Letters

Letters 11-28-2016

Trump should avoid self-dealing President-elect Donald Trump plans to turn over running of The Trump Organization to his children, who are also involved in the transition and will probably be informal advisers during his administration. This is not a “blind trust.” In this scenario Trump and family could make decisions based on what’s best for them rather than what’s best for the country...

Trump the change we need?  I have had a couple of weeks to digest the results of this election and reflect. There is no way the selection of Trump as POTUS could ever come close to being normal. It is not normal to have a president-elect settle a fraud case for millions a couple of months before the inauguration. It is not normal to have racists considered for cabinet posts. It is not normal for a president-elect tweet outrageous comments on his Twitter feed to respond to supposed insults at all hours of the early morning...

Health care system should benefit all It is no secret that the health insurance situation in our country is controversial. Some say the Affordable Care Act is “the most terrible thing that has happened to our country in years”; others are thrilled that, “for the first time in years I can get and afford health insurance.” Those who have not been closely involved in the medical field cannot be expected to understand how precarious the previous medical insurance structure was...

Christmas tradition needs change The Christmas light we need most is the divine, and to receive it we do not need electricity, probably only prayers and good deeds. But not everyone has this understanding, as we see in the energy waste that follows with the Christmas decorations...

CORRECTIONS & CLARIFICATIONS 

A story in last week’s edition about parasailing businesses on East Grand Traverse Bay mistakenly described Grand Traverse Parasail as a business that is affiliated with the ParkShore Resort. It operates from a beach club two doors down from the resort. The story also should have noted that prior to the filing of a civil lawsuit in federal court by Saburi Boyer and Traverse Bay Parasail against Bryan Punturo and the ParkShore Resort, a similar lawsuit was dismissed from 13th Circuit Court in Traverse City upon a motion from the defendant’s attorney. Express regrets the error and omission.

A story in last week’s edition about The Fillmore restaurant in Manistee misstated Jacob Slonecki’s job at Arcadia Bluffs Golf Course. He was a cook. Express regrets the error.

Home · Articles · News · Music · Lyle Lovett
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Lyle Lovett

Kristi Kates - August 2nd, 2010
Lyle Lovett: Livin‘ Large
By Kristi Kates
Four Grammy Awards, one Large Band, 40 cities on the tour schedule, and one acclaimed all-American performer. The components that make up Texan Lyle Lovett’s success are varied and many, but for the singer-songwriter himself, it all breaks down to the songs.
“My songs can be just a stray thought that’s a reaction to something going on, or a reflection of what’s going on in my own life,” Lovett says. “My songs are about people, about trying to figure out what every day is like, what every day means.”
But writing those songs is most definitely more than just a job, Lovett explains.
“It’s not something that ever seems like work, or that I have to do,” he says.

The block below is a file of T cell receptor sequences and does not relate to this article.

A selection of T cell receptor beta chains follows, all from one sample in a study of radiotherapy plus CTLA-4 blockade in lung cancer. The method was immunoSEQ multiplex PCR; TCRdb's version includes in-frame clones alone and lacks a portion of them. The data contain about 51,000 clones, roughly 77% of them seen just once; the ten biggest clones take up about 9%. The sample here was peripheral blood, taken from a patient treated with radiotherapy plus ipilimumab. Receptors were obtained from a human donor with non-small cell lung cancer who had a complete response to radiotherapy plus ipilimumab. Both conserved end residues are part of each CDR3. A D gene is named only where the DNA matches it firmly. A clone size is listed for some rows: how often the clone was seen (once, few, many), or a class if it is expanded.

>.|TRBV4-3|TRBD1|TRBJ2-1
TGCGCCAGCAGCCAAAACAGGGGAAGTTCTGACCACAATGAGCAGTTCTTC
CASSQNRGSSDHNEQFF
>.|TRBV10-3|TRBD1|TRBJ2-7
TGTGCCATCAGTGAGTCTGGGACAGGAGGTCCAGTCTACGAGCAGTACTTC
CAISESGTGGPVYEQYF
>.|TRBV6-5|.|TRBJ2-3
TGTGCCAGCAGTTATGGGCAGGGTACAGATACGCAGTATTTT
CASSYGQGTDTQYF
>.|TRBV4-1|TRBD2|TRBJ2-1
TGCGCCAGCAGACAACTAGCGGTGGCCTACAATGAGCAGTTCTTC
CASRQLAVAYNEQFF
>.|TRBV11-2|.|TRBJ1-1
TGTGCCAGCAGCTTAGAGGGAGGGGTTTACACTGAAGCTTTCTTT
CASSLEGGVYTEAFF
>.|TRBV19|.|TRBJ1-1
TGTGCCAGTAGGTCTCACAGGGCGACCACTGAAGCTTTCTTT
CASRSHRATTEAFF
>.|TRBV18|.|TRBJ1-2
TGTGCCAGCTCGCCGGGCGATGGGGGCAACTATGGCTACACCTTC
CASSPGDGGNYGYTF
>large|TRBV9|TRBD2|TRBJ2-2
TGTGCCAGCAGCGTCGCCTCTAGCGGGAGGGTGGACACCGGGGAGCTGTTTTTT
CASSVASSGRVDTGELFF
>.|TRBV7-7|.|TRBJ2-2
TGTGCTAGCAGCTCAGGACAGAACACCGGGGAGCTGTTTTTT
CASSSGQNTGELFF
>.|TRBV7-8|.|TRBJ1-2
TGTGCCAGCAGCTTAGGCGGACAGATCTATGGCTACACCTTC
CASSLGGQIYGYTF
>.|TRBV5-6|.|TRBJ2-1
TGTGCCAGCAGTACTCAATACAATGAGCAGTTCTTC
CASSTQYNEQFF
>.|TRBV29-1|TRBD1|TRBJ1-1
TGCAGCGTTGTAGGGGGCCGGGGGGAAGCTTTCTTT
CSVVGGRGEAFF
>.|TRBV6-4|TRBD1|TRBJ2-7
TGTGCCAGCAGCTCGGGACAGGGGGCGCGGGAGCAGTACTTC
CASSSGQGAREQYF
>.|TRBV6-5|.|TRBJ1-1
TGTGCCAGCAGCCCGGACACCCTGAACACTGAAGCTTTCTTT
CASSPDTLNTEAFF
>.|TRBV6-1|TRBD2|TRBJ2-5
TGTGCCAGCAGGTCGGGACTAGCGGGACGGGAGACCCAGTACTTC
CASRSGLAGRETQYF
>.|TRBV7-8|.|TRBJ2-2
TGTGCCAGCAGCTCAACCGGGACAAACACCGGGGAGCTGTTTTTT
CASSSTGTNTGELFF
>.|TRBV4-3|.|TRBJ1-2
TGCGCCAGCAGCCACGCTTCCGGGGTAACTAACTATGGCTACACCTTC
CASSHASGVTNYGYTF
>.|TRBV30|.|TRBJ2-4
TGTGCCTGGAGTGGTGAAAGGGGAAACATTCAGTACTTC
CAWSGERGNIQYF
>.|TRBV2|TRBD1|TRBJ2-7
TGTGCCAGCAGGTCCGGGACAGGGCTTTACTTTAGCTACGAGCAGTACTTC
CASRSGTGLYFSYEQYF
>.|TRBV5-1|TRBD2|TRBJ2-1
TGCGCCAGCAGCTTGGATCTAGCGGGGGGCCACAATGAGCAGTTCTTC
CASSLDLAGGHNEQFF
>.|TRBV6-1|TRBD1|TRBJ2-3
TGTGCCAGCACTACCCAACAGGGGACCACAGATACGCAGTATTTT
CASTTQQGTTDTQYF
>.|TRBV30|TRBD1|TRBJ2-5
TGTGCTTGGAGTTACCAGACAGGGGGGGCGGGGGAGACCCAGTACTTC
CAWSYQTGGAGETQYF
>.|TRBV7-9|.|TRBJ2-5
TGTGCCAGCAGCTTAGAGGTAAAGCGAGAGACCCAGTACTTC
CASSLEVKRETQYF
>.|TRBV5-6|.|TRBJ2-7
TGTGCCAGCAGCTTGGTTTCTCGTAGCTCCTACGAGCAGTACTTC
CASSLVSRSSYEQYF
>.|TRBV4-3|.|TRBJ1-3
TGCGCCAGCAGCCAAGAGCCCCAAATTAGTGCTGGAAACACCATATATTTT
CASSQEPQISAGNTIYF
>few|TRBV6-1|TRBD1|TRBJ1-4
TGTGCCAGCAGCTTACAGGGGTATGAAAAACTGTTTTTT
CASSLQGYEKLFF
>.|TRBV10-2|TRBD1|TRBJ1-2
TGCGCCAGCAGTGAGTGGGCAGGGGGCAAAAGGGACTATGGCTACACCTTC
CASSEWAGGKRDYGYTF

The “work” part is left up to Lovett’s PR people, who, he points out, sometimes have a difficult time figuring out how to promote the multi-faceted musician, who simply will not be pigeonholed, even within the genre of country music.
“There is not a commercial design to exploring and playing the styles of music that I enjoy listening to,” he says, “In fact, it poses a very difficult marketing situation for the people you’re in business with. But my enjoyment of being able to creatively move wherever I like to outweighs the difficulty.”

NATURAL FORCES
Lovett’s newest album, Natural Forces, brings together the most well-known elements of his songwriting skills, with an even balance between subtle balladry and the Western wit that Lovett has become identified with.
As mentioned above, all of Lovett’s new songs - just as on previous releases - expand broadly on what’s perhaps considered “merely” country music; the arrangements are sprinkled with everything from blues to jazz, gospel to Texas swing.
Standouts on Natural Forces include Lovett’s pretty take on “Whooping Crane,” the interestingly-written “Loretta,” and the quirky original “Farmer Brown/Chicken Reel.” And Lovett’s backing band can handle it all with aplomb - the musical collective that he’s simply dubbed “His Large Band” has easily adapted its numbers and musical approaches over the years to suit whichever songs of Lovett’s they’re performing.

HIS LARGE BAND
“The idea for the band was a result of just trying to do justice to the recordings live,” Lovett explains, “one thing sort of leads to another, and all of a sudden you’re standing in the middle of 18 people on stage.”
Lovett alternates touring with His Large Band with acoustic shows, on which he often appears alongside musical compatriots such as John Hiatt, Joe Ely, and Guy Clark. Although he’s yet to specify exactly which form his upcoming live show at Interlochen will take and how much of His Large Band will be there, the audience can be assured that they’ll be treated to Lovett performing at his best - which for him, is every performance.
“To be so focused for a month or two during a tour, to be that dedicated to one end, to be able to do the best show you can every day - that’s really nice,” Lovett says, “I feel so fortunate that our live audience really has been what’s supported me over these years. That’s really my focus, is to be able to go out and do a good show.”
Lyle Lovett and His Large Band will be performing at Interlochen’s Kresge Auditorium on Monday, August 9 at 8 p.m.

 
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